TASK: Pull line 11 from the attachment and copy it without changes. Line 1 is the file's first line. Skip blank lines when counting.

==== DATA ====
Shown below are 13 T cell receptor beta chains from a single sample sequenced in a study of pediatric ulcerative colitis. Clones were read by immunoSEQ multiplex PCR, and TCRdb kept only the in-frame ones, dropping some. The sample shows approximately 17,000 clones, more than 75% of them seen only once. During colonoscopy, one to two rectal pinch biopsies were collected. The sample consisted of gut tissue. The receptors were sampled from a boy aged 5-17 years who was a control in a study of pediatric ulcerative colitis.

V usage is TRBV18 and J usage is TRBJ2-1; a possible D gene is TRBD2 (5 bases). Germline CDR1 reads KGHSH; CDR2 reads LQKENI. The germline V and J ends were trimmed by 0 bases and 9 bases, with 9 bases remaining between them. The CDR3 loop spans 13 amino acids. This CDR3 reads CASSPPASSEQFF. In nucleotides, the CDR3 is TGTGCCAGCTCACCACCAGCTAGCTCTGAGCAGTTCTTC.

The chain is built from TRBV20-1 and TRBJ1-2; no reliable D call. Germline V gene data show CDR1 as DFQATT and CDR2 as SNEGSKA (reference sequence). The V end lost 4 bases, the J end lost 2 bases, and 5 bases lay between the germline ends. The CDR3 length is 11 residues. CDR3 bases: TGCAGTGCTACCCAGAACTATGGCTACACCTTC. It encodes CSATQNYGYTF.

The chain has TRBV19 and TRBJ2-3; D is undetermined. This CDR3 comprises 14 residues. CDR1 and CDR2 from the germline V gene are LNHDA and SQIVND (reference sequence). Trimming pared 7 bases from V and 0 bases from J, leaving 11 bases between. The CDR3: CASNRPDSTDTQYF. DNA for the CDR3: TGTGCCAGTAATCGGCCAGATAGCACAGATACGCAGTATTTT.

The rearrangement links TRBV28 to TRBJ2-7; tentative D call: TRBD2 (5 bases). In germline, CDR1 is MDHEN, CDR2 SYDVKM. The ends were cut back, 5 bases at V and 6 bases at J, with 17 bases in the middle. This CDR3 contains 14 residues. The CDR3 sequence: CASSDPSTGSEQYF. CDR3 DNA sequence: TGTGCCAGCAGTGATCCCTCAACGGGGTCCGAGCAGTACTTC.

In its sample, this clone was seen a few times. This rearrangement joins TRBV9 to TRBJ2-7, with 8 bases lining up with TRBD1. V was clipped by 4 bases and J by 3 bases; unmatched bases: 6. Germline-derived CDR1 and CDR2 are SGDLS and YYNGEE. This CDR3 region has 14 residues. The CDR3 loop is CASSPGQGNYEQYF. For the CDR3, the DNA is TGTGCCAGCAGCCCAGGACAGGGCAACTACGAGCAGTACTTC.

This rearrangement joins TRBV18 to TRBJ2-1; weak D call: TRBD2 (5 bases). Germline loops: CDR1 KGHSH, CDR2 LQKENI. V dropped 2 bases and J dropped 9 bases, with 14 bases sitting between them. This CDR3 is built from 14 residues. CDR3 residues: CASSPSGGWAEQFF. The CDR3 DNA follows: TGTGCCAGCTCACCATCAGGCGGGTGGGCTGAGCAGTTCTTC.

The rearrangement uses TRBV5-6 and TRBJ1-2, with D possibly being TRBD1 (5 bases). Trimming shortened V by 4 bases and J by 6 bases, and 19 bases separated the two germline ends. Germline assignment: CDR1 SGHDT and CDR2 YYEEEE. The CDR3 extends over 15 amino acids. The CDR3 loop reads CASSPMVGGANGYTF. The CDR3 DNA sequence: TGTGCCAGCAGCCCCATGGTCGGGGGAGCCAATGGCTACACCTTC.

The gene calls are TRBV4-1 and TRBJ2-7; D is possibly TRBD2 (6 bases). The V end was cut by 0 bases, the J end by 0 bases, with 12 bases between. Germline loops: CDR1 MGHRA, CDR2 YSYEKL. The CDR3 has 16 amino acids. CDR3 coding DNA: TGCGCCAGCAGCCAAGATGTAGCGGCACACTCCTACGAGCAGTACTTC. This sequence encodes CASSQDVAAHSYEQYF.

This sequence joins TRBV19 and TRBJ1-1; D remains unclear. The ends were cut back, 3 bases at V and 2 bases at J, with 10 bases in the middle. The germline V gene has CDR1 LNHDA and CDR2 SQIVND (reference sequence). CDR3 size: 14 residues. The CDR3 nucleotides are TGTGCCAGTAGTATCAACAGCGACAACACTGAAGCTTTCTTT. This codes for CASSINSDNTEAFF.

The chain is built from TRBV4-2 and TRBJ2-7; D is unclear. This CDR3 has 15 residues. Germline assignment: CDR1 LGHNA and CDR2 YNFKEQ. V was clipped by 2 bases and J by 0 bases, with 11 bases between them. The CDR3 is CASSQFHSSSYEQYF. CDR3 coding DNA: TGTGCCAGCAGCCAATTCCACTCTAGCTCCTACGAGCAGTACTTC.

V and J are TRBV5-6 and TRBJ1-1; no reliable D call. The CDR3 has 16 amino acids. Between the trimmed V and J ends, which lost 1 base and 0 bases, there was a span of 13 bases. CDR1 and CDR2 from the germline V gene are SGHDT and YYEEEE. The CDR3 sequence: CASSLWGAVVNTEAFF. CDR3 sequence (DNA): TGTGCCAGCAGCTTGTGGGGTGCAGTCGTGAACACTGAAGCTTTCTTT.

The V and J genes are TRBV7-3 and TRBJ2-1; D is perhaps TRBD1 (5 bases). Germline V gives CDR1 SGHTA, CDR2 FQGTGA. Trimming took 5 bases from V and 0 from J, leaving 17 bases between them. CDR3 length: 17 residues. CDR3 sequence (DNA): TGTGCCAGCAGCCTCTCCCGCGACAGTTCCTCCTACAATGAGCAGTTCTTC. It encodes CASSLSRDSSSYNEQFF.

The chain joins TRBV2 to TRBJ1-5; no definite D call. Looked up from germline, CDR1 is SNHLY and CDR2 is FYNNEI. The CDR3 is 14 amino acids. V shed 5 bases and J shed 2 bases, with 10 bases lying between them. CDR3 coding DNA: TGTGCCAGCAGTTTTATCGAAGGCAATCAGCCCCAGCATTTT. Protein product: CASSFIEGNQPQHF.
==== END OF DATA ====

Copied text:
The chain is built from TRBV4-2 and TRBJ2-7; D is unclear. This CDR3 has 15 residues. Germline assignment: CDR1 LGHNA and CDR2 YNFKEQ. V was clipped by 2 bases and J by 0 bases, with 11 bases between them. The CDR3 is CASSQFHSSSYEQYF. CDR3 coding DNA: TGTGCCAGCAGCCAATTCCACTCTAGCTCCTACGAGCAGTACTTC.